Video Young Nairobi Tech Innovator on 'Track' in Security Business

A 24-year-old technology innovator in Nairobi has invented a tracking device that monitors and secures cars. He has also come up with what he claims is the most robust audio-visual surveillance system yet. As Lenny Ruvaga reports from the Kenyan capital, his innovations are offering alternative security solutions.
Video

Video Latinas Converting to Islam for Identity, Structure

Latinos are one of the fastest growing groups in the Muslim religion. According to the Pew Research Center, about 6 percent of American Muslims are Latino. And a little more than half of new converts are female. VOA’s Carolyn Presutti travelled to Miami, Florida -- where two out of every three residents is Hispanic -- to learn more.
Video

Video Exclusive: American Joins Kurds' Anti-IS Fight

The United States and other Western nations have expressed alarm about their citizens joining Islamic State forces in Syria and Iraq. In a rare counterpoint to the phenomenon, an American has taken up arms with the militants' Syrian Kurdish opponents. Elizabeth Arrott has more in this exclusive profile by VOA Kurdish reporter Zana Omer in Ras al Ayn, Syria.
Video

Video South Korea Confronts Violence Within Military Ranks

Every able-bodied South Korean male between 18 and 35 must serve for 21 to 36 months in the country’s armed forces, depending upon the specific branch. For many, service is a rite of passage to manhood. But there are growing concerns that bullying and violence come along with the tradition. Reporter Jason Strother has more from Seoul.
Video

Video North Carolina Emerges as Key Election Battleground

U.S. congressional midterm elections will be held on November 4th and most political analysts give Republicans an excellent chance to win a majority in the U.S. Senate, which Democrats now control. So what are the issues driving voters in this congressional election year? VOA National Correspondent Jim Malone traveled to North Carolina, one of the most politically competitive states in the country, to find out.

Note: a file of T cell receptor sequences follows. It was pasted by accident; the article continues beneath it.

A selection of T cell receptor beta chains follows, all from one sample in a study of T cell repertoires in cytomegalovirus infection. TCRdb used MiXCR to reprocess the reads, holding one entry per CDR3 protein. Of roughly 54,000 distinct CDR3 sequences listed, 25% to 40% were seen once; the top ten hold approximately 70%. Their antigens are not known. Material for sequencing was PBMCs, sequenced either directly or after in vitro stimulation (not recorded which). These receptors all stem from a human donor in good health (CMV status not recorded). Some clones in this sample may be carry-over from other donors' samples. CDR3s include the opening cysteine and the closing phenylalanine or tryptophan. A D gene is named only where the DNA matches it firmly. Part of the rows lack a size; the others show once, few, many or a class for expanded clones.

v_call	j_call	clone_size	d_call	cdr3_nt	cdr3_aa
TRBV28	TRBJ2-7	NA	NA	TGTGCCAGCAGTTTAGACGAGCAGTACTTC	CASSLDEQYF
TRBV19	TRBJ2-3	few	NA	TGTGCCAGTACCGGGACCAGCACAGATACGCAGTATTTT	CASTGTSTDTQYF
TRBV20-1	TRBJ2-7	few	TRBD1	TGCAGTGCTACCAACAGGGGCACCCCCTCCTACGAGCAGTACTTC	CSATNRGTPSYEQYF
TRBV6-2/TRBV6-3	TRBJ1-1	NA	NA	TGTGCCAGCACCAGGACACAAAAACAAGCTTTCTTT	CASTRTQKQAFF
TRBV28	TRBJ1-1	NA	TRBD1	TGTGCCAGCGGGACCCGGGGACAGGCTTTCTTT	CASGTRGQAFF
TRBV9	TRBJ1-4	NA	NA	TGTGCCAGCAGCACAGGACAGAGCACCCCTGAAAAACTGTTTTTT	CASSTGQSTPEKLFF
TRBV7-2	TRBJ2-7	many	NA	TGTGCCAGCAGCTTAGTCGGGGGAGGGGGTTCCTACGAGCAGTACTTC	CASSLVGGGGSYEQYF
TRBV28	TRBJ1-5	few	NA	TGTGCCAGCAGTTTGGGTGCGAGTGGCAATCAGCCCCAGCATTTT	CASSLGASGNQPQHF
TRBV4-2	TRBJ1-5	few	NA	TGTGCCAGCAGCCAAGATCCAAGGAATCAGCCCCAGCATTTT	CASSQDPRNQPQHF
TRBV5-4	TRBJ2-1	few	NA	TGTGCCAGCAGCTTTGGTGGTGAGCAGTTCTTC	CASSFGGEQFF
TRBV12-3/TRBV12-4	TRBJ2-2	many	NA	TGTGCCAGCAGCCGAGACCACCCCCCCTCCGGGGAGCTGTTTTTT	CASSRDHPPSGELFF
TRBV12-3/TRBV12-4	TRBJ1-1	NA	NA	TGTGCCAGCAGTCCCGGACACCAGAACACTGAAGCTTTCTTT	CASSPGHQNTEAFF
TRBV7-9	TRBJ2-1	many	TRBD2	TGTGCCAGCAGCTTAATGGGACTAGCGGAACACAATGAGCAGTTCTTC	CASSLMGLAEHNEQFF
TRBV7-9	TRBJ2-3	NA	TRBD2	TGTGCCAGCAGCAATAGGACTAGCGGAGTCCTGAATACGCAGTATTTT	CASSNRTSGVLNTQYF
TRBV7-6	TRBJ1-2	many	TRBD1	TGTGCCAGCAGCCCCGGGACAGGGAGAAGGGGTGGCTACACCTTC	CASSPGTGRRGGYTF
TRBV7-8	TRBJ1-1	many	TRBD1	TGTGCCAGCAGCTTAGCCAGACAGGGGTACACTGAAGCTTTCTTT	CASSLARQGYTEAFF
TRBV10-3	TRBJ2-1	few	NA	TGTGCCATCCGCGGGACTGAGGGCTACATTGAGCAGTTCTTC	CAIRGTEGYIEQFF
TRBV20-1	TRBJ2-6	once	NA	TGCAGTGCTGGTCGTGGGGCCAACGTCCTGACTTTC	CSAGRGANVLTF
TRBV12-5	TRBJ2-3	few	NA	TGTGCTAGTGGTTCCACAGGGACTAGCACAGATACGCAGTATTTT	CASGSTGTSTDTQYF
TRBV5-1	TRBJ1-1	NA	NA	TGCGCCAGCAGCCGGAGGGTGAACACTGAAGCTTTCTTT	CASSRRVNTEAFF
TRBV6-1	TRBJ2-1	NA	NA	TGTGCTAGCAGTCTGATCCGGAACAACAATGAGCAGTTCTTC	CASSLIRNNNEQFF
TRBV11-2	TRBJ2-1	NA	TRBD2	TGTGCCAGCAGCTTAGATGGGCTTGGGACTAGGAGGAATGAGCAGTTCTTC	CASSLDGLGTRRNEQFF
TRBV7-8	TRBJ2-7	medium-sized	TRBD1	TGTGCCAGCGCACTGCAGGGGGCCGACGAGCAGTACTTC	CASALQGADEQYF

Video

Video Comanche People Maintain Pride in Their Heritage

The Comanche (Indian nation) once were called the “Lords of the Plains,” with an empire that included half the land area of current day Texas, large parts of Oklahoma, New Mexico, Kansas and Colorado.The fierceness and battle prowess of these warriors on horseback delayed the settlement of most of West Texas for four decades. VOA’s Greg Flakus reports from Lawton, Oklahoma, that while their warrior days are over, the 15,000 members of the Comanche Nation remain a proud people.
Video

Video Turkey Campus Attacks Raise Islamic Radicalization Fears

Concerns are growing in Turkey of Islamic radicalization at some universities, after clashes between supporters of the jihadist group Islamic State (IS) or ISIS, and those opposed to the extremists. Pro-jihadist literature is on sale openly on the streets of Istanbul. Critics accuse the government of turning a blind eye to radicalism at home, while Kurds accuse the president of supporting IS - a charge strongly denied. Henry Ridgwell reports from London.

All About America

AppleAndroid